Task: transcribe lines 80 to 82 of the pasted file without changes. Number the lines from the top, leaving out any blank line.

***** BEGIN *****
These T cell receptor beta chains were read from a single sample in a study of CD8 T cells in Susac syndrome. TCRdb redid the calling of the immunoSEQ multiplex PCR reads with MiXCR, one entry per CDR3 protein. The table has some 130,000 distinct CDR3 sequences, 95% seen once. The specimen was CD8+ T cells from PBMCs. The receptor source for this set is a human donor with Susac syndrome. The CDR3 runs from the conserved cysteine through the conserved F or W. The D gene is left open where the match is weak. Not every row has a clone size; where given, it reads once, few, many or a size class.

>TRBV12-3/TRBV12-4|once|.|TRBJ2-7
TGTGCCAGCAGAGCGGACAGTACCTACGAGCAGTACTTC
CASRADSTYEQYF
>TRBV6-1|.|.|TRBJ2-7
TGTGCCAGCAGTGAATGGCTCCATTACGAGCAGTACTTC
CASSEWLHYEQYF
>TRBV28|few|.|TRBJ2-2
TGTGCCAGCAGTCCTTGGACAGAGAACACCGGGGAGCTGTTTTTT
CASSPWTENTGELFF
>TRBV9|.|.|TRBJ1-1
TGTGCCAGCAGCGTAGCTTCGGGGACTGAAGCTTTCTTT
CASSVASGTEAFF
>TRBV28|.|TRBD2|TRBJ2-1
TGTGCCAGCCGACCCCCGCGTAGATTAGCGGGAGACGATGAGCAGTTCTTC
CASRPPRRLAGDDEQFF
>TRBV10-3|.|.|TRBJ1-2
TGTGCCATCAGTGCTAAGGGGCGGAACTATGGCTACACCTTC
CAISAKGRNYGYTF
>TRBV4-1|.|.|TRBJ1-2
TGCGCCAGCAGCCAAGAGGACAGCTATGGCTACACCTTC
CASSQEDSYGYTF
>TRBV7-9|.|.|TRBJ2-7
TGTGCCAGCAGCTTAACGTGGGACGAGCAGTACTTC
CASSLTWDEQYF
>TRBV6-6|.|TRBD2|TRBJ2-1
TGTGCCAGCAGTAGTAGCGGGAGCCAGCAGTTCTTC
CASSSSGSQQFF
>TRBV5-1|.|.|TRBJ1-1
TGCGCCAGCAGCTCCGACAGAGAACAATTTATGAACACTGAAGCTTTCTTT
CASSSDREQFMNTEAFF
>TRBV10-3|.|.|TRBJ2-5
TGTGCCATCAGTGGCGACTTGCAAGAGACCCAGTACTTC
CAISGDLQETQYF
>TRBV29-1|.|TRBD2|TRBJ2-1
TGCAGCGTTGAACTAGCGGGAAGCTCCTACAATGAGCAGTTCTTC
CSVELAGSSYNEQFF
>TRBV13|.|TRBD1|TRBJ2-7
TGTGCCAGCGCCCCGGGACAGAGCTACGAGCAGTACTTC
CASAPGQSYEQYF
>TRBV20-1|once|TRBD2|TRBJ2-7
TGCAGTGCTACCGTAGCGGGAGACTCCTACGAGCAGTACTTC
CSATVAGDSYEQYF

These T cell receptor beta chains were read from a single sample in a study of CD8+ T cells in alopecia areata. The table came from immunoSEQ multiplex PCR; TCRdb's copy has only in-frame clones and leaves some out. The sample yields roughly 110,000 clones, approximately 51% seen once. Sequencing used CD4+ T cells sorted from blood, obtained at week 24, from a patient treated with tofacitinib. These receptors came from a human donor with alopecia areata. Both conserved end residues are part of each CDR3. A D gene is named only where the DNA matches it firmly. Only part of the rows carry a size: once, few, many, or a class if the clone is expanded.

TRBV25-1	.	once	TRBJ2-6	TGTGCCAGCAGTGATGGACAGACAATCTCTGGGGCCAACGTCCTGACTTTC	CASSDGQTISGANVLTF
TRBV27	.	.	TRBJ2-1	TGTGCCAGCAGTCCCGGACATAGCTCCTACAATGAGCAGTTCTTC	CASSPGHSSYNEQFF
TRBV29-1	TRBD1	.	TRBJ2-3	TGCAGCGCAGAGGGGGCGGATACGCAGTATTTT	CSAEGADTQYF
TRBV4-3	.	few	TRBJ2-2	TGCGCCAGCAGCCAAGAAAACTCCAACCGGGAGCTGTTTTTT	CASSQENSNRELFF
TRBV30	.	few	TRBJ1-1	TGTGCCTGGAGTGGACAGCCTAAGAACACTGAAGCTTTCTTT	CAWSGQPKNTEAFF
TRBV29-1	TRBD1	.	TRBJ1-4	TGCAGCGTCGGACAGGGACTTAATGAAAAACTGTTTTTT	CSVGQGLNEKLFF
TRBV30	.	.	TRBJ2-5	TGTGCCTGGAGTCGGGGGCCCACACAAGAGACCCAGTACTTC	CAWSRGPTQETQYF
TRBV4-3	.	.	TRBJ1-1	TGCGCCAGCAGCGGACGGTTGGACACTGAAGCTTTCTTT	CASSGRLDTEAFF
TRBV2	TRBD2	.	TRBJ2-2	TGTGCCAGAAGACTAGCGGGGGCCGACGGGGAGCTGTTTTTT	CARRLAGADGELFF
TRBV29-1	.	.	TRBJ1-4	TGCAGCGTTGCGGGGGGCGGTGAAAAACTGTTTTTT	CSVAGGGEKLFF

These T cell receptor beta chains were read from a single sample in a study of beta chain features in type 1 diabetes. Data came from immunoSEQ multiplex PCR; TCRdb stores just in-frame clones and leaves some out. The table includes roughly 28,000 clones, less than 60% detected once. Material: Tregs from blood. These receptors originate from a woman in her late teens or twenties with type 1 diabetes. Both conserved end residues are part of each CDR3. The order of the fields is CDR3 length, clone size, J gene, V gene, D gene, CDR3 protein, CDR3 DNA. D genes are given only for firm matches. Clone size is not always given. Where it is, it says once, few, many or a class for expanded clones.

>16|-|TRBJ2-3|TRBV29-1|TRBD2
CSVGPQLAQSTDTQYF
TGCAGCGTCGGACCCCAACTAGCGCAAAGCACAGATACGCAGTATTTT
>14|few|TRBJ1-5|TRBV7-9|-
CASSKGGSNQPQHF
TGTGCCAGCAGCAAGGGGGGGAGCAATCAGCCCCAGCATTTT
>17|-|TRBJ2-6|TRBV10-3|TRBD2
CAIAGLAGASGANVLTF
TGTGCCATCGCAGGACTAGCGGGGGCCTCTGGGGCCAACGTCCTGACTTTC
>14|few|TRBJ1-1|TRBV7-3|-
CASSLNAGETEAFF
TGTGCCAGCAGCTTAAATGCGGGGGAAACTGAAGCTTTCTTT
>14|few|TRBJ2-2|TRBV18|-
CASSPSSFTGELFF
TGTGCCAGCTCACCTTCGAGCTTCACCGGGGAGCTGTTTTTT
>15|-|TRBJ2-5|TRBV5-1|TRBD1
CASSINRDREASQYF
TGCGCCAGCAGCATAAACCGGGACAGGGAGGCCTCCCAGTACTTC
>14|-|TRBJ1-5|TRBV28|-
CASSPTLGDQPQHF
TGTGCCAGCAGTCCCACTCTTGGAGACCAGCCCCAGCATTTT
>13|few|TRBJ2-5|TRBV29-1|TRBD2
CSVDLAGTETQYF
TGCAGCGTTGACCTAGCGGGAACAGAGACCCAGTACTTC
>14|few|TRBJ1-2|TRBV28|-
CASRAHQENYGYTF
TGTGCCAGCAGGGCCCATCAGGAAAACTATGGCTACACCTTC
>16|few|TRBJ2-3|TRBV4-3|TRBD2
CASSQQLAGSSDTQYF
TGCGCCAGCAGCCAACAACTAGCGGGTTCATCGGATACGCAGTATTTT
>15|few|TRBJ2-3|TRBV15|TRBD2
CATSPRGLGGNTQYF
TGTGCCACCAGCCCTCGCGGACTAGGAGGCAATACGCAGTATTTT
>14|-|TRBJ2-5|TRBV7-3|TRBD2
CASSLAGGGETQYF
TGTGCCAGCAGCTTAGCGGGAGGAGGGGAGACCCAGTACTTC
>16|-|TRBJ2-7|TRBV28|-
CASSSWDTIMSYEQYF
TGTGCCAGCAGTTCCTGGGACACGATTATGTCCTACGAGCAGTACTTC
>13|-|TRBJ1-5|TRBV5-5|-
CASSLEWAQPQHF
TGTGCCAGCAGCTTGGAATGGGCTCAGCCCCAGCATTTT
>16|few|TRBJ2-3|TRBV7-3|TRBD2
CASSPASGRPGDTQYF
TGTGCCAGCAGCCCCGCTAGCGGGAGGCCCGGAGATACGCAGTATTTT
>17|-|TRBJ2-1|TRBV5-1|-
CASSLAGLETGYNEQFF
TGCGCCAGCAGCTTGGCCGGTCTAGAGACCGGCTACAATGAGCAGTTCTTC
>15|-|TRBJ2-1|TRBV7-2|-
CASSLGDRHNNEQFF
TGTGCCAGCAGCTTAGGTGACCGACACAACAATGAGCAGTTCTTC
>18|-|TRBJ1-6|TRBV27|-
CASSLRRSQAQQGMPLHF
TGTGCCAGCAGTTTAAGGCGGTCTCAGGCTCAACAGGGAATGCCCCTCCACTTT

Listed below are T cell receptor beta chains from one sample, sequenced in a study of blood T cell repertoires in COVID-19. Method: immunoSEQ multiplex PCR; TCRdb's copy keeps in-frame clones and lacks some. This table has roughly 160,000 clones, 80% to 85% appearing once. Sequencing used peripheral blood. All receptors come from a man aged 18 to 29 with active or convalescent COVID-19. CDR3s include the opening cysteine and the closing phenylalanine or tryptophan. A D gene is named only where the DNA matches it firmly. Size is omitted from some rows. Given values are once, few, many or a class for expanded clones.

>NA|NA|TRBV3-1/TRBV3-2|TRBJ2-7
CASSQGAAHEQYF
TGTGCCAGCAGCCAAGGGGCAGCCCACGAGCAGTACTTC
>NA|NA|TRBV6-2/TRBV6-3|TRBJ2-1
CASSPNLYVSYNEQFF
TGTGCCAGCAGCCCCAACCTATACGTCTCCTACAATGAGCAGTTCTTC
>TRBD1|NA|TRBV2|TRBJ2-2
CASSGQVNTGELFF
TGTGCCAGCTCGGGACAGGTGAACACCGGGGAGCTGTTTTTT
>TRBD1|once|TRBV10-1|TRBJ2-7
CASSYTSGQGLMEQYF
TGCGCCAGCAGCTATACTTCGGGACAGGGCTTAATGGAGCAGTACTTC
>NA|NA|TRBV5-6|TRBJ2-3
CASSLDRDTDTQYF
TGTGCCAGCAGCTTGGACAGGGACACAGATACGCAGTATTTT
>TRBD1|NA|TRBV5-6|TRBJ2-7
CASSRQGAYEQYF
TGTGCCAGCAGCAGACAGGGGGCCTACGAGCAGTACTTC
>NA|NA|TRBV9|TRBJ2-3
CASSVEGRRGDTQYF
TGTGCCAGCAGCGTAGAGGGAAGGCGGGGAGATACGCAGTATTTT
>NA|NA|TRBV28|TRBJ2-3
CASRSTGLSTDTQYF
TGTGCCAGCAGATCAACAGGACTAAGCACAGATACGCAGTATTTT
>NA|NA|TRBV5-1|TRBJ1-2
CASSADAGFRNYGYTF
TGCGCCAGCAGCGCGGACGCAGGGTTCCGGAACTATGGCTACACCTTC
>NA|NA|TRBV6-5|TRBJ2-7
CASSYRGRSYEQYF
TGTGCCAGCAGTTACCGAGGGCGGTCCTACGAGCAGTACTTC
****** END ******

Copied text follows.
>14|few|TRBJ1-2|TRBV28|-
CASRAHQENYGYTF
TGTGCCAGCAGGGCCCATCAGGAAAACTATGGCTACACCTTC